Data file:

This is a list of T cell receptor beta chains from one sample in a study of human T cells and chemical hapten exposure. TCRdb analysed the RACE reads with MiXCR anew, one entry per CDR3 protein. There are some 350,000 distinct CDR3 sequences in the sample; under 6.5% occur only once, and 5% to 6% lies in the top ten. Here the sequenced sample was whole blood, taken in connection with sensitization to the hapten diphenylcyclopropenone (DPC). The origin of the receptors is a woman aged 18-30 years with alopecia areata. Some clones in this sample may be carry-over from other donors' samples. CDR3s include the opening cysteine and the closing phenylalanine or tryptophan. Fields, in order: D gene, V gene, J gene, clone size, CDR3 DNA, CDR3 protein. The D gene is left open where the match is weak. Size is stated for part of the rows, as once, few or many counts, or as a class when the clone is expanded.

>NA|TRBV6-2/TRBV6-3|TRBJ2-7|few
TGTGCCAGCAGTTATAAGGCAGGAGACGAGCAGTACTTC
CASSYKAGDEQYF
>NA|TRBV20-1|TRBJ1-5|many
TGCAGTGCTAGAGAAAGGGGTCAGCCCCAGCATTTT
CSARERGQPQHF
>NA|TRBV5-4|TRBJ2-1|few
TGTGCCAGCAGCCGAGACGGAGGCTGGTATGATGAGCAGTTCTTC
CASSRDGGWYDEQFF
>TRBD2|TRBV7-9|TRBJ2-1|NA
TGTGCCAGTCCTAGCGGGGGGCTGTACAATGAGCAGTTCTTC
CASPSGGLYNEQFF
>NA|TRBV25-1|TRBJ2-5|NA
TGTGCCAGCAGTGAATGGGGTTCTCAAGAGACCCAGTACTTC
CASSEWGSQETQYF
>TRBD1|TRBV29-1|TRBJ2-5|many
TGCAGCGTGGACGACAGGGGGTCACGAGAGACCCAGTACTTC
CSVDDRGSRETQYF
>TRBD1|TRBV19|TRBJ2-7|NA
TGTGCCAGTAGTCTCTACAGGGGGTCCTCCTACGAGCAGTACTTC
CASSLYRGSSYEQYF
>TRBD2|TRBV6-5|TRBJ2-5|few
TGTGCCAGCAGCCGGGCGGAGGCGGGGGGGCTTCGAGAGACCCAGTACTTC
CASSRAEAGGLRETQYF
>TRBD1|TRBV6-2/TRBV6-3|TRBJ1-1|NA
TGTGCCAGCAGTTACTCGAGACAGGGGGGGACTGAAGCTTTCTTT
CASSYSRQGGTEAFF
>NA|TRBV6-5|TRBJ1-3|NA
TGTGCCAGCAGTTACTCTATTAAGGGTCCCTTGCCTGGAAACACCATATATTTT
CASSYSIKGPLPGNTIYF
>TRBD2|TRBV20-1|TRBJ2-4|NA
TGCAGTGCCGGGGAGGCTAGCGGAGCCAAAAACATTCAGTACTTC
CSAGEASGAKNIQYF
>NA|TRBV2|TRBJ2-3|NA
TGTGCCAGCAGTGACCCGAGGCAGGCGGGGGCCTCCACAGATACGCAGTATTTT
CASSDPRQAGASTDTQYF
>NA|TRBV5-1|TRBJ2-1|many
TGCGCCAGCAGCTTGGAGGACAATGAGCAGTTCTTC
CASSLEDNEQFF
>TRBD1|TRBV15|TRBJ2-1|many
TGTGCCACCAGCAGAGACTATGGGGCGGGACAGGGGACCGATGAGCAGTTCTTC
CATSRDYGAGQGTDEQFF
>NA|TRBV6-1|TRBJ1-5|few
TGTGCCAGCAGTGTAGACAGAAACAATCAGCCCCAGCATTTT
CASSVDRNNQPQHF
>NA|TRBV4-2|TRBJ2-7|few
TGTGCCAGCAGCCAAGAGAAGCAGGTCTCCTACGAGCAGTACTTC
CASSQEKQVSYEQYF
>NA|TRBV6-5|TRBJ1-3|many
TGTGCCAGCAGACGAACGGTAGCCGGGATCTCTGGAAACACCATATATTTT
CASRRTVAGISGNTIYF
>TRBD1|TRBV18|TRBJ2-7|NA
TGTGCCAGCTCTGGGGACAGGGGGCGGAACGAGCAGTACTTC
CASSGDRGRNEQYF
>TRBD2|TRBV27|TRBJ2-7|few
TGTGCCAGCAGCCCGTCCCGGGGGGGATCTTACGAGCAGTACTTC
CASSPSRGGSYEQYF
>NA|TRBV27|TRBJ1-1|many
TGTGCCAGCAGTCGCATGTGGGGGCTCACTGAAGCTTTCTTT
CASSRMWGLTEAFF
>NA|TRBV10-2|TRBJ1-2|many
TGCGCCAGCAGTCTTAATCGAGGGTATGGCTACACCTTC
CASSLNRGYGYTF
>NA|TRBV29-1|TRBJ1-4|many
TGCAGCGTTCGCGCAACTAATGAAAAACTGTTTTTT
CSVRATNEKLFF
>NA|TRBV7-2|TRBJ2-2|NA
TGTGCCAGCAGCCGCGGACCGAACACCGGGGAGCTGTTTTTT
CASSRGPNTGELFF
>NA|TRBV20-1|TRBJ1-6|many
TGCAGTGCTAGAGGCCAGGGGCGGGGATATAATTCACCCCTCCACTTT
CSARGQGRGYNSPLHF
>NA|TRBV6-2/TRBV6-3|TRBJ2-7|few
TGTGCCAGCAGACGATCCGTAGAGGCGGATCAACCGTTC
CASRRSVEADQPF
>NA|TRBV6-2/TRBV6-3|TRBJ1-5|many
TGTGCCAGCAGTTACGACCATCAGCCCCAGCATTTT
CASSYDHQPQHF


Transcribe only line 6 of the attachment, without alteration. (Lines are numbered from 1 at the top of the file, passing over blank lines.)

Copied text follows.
TGCAGTGCTAGAGAAAGGGGTCAGCCCCAGCATTTT